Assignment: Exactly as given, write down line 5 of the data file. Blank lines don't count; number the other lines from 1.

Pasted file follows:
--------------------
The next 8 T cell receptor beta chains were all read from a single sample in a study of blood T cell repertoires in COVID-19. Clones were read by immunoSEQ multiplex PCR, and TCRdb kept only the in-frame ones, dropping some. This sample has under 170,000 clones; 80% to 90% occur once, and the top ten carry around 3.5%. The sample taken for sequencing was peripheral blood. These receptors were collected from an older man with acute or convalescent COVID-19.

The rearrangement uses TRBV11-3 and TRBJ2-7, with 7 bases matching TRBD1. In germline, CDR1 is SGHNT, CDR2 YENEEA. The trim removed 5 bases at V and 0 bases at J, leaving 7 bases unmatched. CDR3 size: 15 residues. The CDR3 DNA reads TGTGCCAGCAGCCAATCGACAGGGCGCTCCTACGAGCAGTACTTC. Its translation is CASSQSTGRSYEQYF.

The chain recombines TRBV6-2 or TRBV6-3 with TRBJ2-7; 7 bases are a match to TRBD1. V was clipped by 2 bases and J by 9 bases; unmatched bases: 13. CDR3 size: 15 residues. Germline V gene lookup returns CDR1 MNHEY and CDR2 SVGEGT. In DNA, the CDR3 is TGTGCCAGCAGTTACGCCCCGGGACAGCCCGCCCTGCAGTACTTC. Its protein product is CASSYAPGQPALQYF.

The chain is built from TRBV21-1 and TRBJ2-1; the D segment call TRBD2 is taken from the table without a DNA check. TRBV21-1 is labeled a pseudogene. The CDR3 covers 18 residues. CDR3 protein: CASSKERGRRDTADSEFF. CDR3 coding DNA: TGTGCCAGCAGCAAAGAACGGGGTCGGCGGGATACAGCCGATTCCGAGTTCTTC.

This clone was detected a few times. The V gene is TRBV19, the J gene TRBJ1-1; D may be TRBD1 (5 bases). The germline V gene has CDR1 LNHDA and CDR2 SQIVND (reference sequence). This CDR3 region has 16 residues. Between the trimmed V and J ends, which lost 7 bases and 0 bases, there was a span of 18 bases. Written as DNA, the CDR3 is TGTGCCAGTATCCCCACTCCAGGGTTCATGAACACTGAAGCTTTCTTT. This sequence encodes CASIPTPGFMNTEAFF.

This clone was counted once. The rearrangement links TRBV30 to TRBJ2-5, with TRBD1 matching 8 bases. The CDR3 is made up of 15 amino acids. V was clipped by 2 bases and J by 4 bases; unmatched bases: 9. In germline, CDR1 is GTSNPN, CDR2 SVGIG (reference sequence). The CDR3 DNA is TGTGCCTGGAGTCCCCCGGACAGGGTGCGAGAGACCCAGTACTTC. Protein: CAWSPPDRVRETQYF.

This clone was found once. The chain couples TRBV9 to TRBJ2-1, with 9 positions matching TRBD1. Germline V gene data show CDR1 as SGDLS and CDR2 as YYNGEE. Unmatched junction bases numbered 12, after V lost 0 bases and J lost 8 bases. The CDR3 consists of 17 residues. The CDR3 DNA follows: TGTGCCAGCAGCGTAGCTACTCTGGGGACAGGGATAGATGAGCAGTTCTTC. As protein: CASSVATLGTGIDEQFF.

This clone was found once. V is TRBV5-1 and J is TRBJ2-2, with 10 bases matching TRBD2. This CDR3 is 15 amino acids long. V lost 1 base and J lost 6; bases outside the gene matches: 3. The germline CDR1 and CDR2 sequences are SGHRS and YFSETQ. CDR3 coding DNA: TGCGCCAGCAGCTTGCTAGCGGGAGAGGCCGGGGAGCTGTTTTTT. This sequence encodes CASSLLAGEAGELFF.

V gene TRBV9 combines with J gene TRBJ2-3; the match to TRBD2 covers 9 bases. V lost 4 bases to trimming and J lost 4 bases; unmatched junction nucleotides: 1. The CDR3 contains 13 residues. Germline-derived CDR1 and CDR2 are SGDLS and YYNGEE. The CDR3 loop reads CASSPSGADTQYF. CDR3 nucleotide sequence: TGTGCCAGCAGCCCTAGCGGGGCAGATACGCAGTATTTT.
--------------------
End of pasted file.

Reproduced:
This clone was detected a few times. The V gene is TRBV19, the J gene TRBJ1-1; D may be TRBD1 (5 bases). The germline V gene has CDR1 LNHDA and CDR2 SQIVND (reference sequence). This CDR3 region has 16 residues. Between the trimmed V and J ends, which lost 7 bases and 0 bases, there was a span of 18 bases. Written as DNA, the CDR3 is TGTGCCAGTATCCCCACTCCAGGGTTCATGAACACTGAAGCTTTCTTT. This sequence encodes CASIPTPGFMNTEAFF.